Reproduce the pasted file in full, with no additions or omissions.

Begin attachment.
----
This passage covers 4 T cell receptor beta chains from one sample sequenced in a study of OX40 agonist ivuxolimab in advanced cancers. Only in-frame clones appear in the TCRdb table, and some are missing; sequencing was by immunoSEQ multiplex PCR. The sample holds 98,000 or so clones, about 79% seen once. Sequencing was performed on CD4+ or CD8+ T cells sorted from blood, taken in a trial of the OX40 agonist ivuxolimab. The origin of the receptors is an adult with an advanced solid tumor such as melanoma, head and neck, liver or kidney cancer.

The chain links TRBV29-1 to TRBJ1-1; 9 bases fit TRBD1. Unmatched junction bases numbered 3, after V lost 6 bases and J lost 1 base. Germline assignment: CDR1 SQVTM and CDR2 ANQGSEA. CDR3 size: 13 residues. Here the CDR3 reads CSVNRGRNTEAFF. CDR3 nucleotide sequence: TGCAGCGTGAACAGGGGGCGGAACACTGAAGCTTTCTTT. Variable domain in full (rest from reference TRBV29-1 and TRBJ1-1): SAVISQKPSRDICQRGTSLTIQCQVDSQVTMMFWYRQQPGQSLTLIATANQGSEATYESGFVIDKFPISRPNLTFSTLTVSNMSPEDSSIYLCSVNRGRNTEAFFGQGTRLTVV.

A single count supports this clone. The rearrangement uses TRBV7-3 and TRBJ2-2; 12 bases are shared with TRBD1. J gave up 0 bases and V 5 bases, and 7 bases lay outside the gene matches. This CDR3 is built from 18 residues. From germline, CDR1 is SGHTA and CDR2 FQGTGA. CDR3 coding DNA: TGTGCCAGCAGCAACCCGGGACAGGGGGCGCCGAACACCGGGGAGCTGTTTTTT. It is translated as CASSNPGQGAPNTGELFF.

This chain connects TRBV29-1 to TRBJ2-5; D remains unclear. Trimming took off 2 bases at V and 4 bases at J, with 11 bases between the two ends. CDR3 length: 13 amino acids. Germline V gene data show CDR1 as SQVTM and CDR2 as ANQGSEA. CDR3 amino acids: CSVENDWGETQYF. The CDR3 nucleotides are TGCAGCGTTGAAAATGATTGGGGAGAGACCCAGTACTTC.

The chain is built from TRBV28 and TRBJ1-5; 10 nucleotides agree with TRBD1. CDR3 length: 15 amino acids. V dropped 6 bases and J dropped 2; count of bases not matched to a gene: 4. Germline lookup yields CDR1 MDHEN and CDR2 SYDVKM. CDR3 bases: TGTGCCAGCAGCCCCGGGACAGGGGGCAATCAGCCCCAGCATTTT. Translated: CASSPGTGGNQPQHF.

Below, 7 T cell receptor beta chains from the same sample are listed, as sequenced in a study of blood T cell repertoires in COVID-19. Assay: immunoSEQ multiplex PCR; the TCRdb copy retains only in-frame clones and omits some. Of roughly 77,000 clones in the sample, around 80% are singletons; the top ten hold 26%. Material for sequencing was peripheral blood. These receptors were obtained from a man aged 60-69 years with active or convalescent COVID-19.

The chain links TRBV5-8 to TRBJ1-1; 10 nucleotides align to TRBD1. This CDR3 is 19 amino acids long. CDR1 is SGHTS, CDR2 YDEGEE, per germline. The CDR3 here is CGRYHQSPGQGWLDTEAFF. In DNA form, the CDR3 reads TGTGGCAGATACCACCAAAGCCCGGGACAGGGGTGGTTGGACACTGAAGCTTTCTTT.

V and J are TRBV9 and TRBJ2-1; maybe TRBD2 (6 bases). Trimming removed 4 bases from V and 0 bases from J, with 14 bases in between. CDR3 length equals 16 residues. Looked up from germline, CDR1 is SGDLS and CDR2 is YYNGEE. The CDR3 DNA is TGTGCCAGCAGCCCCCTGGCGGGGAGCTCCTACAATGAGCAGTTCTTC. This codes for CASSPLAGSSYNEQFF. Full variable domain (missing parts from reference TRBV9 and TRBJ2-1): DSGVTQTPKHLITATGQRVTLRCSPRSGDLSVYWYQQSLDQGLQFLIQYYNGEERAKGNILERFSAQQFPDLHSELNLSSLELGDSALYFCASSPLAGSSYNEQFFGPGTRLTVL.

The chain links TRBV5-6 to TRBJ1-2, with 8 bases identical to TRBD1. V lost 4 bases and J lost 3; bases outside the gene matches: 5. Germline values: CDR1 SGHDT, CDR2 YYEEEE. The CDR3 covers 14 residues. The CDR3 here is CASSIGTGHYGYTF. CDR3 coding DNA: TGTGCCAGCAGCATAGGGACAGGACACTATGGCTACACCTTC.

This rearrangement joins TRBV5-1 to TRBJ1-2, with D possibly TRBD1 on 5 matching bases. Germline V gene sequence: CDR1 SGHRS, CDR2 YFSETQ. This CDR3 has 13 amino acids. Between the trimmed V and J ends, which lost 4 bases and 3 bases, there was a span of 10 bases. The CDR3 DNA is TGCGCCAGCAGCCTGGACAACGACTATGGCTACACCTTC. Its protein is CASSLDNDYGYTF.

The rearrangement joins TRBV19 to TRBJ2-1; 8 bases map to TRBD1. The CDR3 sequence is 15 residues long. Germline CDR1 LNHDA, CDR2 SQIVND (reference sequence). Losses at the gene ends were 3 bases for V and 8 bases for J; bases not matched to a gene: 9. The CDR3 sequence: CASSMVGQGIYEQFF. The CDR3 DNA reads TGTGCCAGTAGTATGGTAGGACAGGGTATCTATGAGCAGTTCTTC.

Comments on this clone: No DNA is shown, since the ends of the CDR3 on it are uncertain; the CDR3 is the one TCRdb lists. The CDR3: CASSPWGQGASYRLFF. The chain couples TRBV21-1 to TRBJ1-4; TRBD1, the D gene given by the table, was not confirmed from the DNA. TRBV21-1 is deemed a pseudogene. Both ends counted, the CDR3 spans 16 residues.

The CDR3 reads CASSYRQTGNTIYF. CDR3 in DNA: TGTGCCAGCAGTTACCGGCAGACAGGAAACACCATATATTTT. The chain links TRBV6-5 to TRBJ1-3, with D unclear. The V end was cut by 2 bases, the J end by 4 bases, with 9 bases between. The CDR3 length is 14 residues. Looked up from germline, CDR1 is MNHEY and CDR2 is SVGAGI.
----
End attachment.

This passage covers 4 T cell receptor beta chains from one sample sequenced in a study of OX40 agonist ivuxolimab in advanced cancers. Only in-frame clones appear in the TCRdb table, and some are missing; sequencing was by immunoSEQ multiplex PCR. The sample holds 98,000 or so clones, about 79% seen once. Sequencing was performed on CD4+ or CD8+ T cells sorted from blood, taken in a trial of the OX40 agonist ivuxolimab. The origin of the receptors is an adult with an advanced solid tumor such as melanoma, head and neck, liver or kidney cancer.

The chain links TRBV29-1 to TRBJ1-1; 9 bases fit TRBD1. Unmatched junction bases numbered 3, after V lost 6 bases and J lost 1 base. Germline assignment: CDR1 SQVTM and CDR2 ANQGSEA. CDR3 size: 13 residues. Here the CDR3 reads CSVNRGRNTEAFF. CDR3 nucleotide sequence: TGCAGCGTGAACAGGGGGCGGAACACTGAAGCTTTCTTT. Variable domain in full (rest from reference TRBV29-1 and TRBJ1-1): SAVISQKPSRDICQRGTSLTIQCQVDSQVTMMFWYRQQPGQSLTLIATANQGSEATYESGFVIDKFPISRPNLTFSTLTVSNMSPEDSSIYLCSVNRGRNTEAFFGQGTRLTVV.

A single count supports this clone. The rearrangement uses TRBV7-3 and TRBJ2-2; 12 bases are shared with TRBD1. J gave up 0 bases and V 5 bases, and 7 bases lay outside the gene matches. This CDR3 is built from 18 residues. From germline, CDR1 is SGHTA and CDR2 FQGTGA. CDR3 coding DNA: TGTGCCAGCAGCAACCCGGGACAGGGGGCGCCGAACACCGGGGAGCTGTTTTTT. It is translated as CASSNPGQGAPNTGELFF.

This chain connects TRBV29-1 to TRBJ2-5; D remains unclear. Trimming took off 2 bases at V and 4 bases at J, with 11 bases between the two ends. CDR3 length: 13 amino acids. Germline V gene data show CDR1 as SQVTM and CDR2 as ANQGSEA. CDR3 amino acids: CSVENDWGETQYF. The CDR3 nucleotides are TGCAGCGTTGAAAATGATTGGGGAGAGACCCAGTACTTC.

The chain is built from TRBV28 and TRBJ1-5; 10 nucleotides agree with TRBD1. CDR3 length: 15 amino acids. V dropped 6 bases and J dropped 2; count of bases not matched to a gene: 4. Germline lookup yields CDR1 MDHEN and CDR2 SYDVKM. CDR3 bases: TGTGCCAGCAGCCCCGGGACAGGGGGCAATCAGCCCCAGCATTTT. Translated: CASSPGTGGNQPQHF.

Below, 7 T cell receptor beta chains from the same sample are listed, as sequenced in a study of blood T cell repertoires in COVID-19. Assay: immunoSEQ multiplex PCR; the TCRdb copy retains only in-frame clones and omits some. Of roughly 77,000 clones in the sample, around 80% are singletons; the top ten hold 26%. Material for sequencing was peripheral blood. These receptors were obtained from a man aged 60-69 years with active or convalescent COVID-19.

The chain links TRBV5-8 to TRBJ1-1; 10 nucleotides align to TRBD1. This CDR3 is 19 amino acids long. CDR1 is SGHTS, CDR2 YDEGEE, per germline. The CDR3 here is CGRYHQSPGQGWLDTEAFF. In DNA form, the CDR3 reads TGTGGCAGATACCACCAAAGCCCGGGACAGGGGTGGTTGGACACTGAAGCTTTCTTT.

V and J are TRBV9 and TRBJ2-1; maybe TRBD2 (6 bases). Trimming removed 4 bases from V and 0 bases from J, with 14 bases in between. CDR3 length equals 16 residues. Looked up from germline, CDR1 is SGDLS and CDR2 is YYNGEE. The CDR3 DNA is TGTGCCAGCAGCCCCCTGGCGGGGAGCTCCTACAATGAGCAGTTCTTC. This codes for CASSPLAGSSYNEQFF. Full variable domain (missing parts from reference TRBV9 and TRBJ2-1): DSGVTQTPKHLITATGQRVTLRCSPRSGDLSVYWYQQSLDQGLQFLIQYYNGEERAKGNILERFSAQQFPDLHSELNLSSLELGDSALYFCASSPLAGSSYNEQFFGPGTRLTVL.

The chain links TRBV5-6 to TRBJ1-2, with 8 bases identical to TRBD1. V lost 4 bases and J lost 3; bases outside the gene matches: 5. Germline values: CDR1 SGHDT, CDR2 YYEEEE. The CDR3 covers 14 residues. The CDR3 here is CASSIGTGHYGYTF. CDR3 coding DNA: TGTGCCAGCAGCATAGGGACAGGACACTATGGCTACACCTTC.

This rearrangement joins TRBV5-1 to TRBJ1-2, with D possibly TRBD1 on 5 matching bases. Germline V gene sequence: CDR1 SGHRS, CDR2 YFSETQ. This CDR3 has 13 amino acids. Between the trimmed V and J ends, which lost 4 bases and 3 bases, there was a span of 10 bases. The CDR3 DNA is TGCGCCAGCAGCCTGGACAACGACTATGGCTACACCTTC. Its protein is CASSLDNDYGYTF.

The rearrangement joins TRBV19 to TRBJ2-1; 8 bases map to TRBD1. The CDR3 sequence is 15 residues long. Germline CDR1 LNHDA, CDR2 SQIVND (reference sequence). Losses at the gene ends were 3 bases for V and 8 bases for J; bases not matched to a gene: 9. The CDR3 sequence: CASSMVGQGIYEQFF. The CDR3 DNA reads TGTGCCAGTAGTATGGTAGGACAGGGTATCTATGAGCAGTTCTTC.

Comments on this clone: No DNA is shown, since the ends of the CDR3 on it are uncertain; the CDR3 is the one TCRdb lists. The CDR3: CASSPWGQGASYRLFF. The chain couples TRBV21-1 to TRBJ1-4; TRBD1, the D gene given by the table, was not confirmed from the DNA. TRBV21-1 is deemed a pseudogene. Both ends counted, the CDR3 spans 16 residues.

The CDR3 reads CASSYRQTGNTIYF. CDR3 in DNA: TGTGCCAGCAGTTACCGGCAGACAGGAAACACCATATATTTT. The chain links TRBV6-5 to TRBJ1-3, with D unclear. The V end was cut by 2 bases, the J end by 4 bases, with 9 bases between. The CDR3 length is 14 residues. Looked up from germline, CDR1 is MNHEY and CDR2 is SVGAGI.